Malcolm Moos, 1967-1974
Malcolm Moos was the first Minnesota native and the first University alumnus to serve as president. Lotus Coffman was president when Moos attended University High School; Guy Stanton Ford (president of the University 1938-41) was his European history teacher; and his first teaching appointment was under James Lewis Morrill (president of the University 1945-60) at the University of Wyoming.
After earning a doctoral degree in political science from the University of California at Berkeley, Moos taught at Johns Hopkins University. He also worked as associate editor of the Baltimore Evening Sun, followed by a stint as visiting professor at the University of Michigan. His books on American politics brought him to the attention of Sherman Adams, assistant to President Dwight Eisenhower, and Moos was asked to join the White House staff. As the president's chief speechwriter, Moos was responsible for Eisenhower's valedictory warning about the influence of the military-industrial complex. Following Eisenhower's term in office, Moos wrote speeches for Nelson Rockefeller and then worked for the Ford Foundation.
Civil rights and anti-Vietnam War protests were at their height during his presidency. In his speech to the fall student convocation in 1967, he supported activism, although he urged that it be exercised responsibly. In an almost lighthearted manner, he observed,"If you participate as an activist in some of the causes of today's nagging society, the stars will not fall from the heavens." The most serious unrest of his administration occurred in May 1972, when off-campus police officers with billy clubs and mace chased anti-war demonstrators down the mall of the Twin Cities campus. Throughout these challenging years, Moos was accessible and ready to listen to students.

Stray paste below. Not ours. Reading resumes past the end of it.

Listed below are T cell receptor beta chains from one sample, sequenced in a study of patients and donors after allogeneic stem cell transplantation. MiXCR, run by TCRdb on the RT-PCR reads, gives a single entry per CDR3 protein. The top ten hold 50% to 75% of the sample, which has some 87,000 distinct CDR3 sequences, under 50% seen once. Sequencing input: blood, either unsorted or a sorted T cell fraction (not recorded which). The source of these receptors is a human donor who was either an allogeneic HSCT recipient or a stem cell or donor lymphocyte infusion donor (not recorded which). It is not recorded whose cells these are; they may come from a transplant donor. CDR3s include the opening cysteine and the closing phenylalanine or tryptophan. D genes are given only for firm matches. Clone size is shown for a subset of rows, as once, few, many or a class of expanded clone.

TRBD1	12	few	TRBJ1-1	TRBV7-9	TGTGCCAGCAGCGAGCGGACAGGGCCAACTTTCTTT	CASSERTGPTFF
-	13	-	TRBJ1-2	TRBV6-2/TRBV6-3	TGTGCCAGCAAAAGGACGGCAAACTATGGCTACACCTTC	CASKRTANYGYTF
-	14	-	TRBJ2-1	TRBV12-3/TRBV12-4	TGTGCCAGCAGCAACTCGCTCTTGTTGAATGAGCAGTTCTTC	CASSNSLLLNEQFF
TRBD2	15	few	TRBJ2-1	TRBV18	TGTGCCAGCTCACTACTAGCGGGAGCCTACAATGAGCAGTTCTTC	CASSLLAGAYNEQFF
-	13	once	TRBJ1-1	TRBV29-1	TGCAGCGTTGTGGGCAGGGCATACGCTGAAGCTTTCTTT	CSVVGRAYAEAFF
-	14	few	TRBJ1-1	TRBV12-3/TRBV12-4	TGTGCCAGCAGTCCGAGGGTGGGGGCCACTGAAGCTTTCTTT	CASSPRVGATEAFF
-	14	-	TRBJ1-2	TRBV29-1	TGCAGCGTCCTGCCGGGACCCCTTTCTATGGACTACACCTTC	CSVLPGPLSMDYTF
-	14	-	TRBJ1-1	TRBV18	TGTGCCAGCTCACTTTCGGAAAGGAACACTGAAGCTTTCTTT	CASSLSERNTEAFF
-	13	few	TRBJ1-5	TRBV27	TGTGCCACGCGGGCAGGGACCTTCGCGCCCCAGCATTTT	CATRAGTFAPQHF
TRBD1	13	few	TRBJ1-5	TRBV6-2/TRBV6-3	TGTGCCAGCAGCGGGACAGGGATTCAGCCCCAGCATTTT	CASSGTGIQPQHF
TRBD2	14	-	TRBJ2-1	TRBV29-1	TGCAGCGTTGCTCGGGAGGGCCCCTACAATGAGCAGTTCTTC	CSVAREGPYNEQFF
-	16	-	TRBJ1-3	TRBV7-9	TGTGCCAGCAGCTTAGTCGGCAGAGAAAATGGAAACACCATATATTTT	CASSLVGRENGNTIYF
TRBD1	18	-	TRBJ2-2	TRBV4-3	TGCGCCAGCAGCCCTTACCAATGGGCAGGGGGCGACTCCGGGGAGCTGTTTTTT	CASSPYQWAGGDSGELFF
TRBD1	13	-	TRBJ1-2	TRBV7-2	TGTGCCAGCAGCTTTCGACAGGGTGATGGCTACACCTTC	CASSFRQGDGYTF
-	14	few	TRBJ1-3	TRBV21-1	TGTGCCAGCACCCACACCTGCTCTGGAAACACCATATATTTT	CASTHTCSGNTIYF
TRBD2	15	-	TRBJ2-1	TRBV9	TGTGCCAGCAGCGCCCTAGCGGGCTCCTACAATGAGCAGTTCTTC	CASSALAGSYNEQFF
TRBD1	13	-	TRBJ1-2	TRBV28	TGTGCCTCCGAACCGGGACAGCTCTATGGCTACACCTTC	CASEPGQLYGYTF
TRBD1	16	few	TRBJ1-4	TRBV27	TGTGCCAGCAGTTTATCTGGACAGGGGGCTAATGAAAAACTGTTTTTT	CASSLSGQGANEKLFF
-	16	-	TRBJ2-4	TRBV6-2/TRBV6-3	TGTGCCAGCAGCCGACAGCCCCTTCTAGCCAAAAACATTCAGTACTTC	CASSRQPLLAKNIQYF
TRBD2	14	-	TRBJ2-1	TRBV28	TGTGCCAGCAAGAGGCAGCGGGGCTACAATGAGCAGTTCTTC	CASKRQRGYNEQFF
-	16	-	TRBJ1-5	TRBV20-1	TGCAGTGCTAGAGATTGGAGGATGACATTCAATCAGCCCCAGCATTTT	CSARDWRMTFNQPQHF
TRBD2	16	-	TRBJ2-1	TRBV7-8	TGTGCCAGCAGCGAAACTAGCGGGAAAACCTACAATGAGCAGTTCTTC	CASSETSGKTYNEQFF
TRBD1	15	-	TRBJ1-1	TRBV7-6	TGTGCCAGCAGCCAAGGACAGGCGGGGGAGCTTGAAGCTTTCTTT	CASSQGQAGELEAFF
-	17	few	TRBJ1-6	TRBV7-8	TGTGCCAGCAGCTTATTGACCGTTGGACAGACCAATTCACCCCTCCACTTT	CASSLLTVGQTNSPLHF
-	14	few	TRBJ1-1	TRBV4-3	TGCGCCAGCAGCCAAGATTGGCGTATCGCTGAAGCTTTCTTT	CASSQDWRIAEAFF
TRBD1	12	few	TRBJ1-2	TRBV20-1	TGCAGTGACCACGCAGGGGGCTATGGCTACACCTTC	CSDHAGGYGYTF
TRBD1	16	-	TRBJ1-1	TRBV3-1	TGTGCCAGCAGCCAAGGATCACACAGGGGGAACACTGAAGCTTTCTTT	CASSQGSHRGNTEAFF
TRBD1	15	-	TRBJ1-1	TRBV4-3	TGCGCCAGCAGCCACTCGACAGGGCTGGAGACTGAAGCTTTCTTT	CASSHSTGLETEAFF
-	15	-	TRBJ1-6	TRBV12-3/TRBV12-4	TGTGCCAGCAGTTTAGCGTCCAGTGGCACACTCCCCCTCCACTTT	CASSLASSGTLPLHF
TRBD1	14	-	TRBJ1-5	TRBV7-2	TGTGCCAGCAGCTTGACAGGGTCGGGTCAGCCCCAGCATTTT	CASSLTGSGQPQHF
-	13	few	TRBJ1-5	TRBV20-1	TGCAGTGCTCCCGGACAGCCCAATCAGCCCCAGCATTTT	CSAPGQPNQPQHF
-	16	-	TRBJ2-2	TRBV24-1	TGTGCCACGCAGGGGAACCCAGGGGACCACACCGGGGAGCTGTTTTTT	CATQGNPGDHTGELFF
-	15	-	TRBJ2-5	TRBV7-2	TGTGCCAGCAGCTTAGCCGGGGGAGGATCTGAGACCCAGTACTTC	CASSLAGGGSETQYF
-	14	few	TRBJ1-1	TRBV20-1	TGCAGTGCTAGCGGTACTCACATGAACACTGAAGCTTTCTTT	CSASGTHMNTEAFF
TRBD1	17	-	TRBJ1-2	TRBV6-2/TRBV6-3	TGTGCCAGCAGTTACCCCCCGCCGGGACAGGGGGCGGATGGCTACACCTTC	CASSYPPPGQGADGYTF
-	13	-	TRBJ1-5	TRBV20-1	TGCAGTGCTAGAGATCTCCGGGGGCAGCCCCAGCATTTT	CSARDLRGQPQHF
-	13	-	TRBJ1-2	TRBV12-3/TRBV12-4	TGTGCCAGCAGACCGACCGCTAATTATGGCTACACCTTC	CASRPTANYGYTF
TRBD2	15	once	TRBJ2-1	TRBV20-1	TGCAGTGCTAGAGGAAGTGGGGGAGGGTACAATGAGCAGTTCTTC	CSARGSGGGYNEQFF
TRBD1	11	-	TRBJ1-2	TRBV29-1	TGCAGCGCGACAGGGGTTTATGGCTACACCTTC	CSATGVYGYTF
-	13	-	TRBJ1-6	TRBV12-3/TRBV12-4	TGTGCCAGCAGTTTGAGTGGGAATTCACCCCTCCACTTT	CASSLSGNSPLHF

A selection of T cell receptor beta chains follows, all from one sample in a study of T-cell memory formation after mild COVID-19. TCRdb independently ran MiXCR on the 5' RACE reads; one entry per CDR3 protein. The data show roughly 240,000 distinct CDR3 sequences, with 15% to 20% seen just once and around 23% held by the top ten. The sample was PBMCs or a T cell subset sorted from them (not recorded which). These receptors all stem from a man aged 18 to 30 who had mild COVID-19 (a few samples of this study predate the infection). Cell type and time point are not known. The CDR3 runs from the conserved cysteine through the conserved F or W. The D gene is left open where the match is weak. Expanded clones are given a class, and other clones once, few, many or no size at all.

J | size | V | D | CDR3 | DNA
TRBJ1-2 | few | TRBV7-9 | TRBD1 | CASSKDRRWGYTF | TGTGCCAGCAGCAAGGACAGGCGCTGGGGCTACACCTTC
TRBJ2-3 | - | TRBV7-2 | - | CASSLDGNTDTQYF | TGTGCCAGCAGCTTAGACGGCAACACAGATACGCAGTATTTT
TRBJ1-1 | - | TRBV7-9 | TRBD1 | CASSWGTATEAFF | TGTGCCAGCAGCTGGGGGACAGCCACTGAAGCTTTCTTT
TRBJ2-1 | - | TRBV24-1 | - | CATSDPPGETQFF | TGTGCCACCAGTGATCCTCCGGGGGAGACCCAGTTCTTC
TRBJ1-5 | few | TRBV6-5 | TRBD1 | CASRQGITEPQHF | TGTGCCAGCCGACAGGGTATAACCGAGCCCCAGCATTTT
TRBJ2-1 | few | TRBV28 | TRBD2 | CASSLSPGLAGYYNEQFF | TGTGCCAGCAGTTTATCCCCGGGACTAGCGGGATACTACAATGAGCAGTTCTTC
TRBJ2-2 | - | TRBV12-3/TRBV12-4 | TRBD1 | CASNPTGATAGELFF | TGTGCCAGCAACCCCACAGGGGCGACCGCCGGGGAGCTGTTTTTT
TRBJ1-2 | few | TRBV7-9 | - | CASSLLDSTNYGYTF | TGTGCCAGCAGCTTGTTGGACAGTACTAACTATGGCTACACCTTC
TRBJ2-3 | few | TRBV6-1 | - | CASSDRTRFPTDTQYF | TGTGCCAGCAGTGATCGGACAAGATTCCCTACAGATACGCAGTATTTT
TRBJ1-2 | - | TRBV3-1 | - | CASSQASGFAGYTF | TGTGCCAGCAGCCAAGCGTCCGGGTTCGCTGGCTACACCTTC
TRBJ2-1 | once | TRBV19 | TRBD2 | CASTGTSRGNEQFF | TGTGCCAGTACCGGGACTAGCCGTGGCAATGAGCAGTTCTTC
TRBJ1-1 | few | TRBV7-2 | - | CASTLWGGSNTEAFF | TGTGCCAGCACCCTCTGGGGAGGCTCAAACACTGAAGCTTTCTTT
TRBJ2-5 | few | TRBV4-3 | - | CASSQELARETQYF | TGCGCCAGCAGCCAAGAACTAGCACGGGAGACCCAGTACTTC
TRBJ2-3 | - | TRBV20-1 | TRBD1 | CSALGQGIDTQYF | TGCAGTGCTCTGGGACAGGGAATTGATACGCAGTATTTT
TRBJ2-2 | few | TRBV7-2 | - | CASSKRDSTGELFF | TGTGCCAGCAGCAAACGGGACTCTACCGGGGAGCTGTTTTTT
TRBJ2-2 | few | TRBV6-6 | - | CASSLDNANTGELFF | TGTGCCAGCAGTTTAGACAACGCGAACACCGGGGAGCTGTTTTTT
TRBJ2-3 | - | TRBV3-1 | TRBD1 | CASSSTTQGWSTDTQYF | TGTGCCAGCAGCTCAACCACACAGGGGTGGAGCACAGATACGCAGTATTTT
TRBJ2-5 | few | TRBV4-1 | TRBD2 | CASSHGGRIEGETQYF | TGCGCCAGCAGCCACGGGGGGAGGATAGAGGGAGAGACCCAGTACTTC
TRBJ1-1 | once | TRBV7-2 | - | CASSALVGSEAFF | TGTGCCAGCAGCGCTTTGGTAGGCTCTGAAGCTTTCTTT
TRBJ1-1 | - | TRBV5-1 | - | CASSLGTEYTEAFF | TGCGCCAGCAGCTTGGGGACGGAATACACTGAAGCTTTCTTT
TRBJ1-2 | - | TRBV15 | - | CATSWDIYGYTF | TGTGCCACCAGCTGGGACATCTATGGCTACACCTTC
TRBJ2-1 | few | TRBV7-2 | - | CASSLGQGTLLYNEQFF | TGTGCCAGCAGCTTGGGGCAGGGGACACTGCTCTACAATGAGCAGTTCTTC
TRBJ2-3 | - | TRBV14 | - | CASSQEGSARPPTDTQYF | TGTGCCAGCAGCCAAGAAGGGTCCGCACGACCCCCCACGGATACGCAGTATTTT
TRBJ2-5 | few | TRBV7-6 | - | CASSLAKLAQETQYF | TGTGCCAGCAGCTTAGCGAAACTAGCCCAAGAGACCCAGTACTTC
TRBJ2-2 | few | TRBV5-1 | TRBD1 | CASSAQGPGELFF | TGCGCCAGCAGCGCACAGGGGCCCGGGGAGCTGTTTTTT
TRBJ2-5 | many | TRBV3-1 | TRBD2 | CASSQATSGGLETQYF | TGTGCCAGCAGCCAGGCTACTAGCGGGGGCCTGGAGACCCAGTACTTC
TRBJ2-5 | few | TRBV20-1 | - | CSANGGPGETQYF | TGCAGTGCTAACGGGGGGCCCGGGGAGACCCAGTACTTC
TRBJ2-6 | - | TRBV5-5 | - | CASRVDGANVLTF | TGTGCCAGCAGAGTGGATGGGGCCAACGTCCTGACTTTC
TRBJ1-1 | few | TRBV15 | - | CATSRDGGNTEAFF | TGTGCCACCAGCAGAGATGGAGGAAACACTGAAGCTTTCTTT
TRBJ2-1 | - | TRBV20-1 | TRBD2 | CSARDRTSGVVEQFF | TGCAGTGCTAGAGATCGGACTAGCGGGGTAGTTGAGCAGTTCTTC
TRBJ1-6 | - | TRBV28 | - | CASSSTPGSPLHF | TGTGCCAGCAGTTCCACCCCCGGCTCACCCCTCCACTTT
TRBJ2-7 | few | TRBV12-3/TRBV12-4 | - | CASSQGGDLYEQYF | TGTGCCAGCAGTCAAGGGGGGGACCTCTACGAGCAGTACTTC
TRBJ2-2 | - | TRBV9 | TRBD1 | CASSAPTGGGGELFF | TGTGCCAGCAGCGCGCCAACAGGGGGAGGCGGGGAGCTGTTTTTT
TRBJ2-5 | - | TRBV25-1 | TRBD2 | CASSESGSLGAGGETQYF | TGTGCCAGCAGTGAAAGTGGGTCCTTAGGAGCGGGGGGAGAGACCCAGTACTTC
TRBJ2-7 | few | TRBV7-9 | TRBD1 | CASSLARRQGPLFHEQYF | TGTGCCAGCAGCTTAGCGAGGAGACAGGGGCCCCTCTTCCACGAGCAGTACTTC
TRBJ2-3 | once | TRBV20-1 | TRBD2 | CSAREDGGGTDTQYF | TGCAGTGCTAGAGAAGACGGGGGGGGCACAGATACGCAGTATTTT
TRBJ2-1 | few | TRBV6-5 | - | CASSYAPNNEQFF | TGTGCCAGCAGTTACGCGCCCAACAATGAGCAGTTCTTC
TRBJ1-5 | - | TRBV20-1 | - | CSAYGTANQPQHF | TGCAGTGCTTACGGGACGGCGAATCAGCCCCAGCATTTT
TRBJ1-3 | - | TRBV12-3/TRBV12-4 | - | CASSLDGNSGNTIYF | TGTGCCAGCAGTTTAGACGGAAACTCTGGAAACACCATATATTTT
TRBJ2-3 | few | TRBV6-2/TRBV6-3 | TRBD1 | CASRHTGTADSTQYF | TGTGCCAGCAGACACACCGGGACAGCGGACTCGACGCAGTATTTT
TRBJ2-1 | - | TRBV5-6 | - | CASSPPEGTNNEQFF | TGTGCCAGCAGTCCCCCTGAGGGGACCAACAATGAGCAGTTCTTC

Among his administrative accomplishments, Moos was praised for his advocacy for new facilities for the health sciences, his efforts in private fundraising, and his support for the engaged "communiversity." During his tenure the University established African American Studies, American Indian Studies, Chicano Studies, Women's Studies, and the Center for Urban and Regional Affairs. In addition to their teaching and research, a number of faculty in these departments felt a special obligation to make their expertise available to address public and social policy issues. The University of Minnesota, Waseca opened in the fall of 1971, on the site of the former Southwest School of Agriculture.
In 1974, after seven tumultuous years that included unprecedented student activism and economic recession, Moos accepted a position as executive director of the Center for Democratic Institutions in Santa Barbara, California. The Minnesota Daily offered its assessment of his administration: "Moos will be remembered as the man who tried to keep the University from flying apart as it was subjected to one of the most intense pressures in its history. We feel the legacy of his tenure will guide the University in surmounting these pressures."
Moos returned to his native Minnesota a year later. He died in 1982.
Sources: Malcolm Moos, "The Student in an Open Society," convocation address, September 28, 1967: 6-7; editorial in the Minnesota Daily August 10, 1973, 5; and Stanford Lehmberg and Ann M. Pflaum, University of Minnesota, 1945-1960 (Minneapolis: University of Minnesota Press, 2001), 130-132.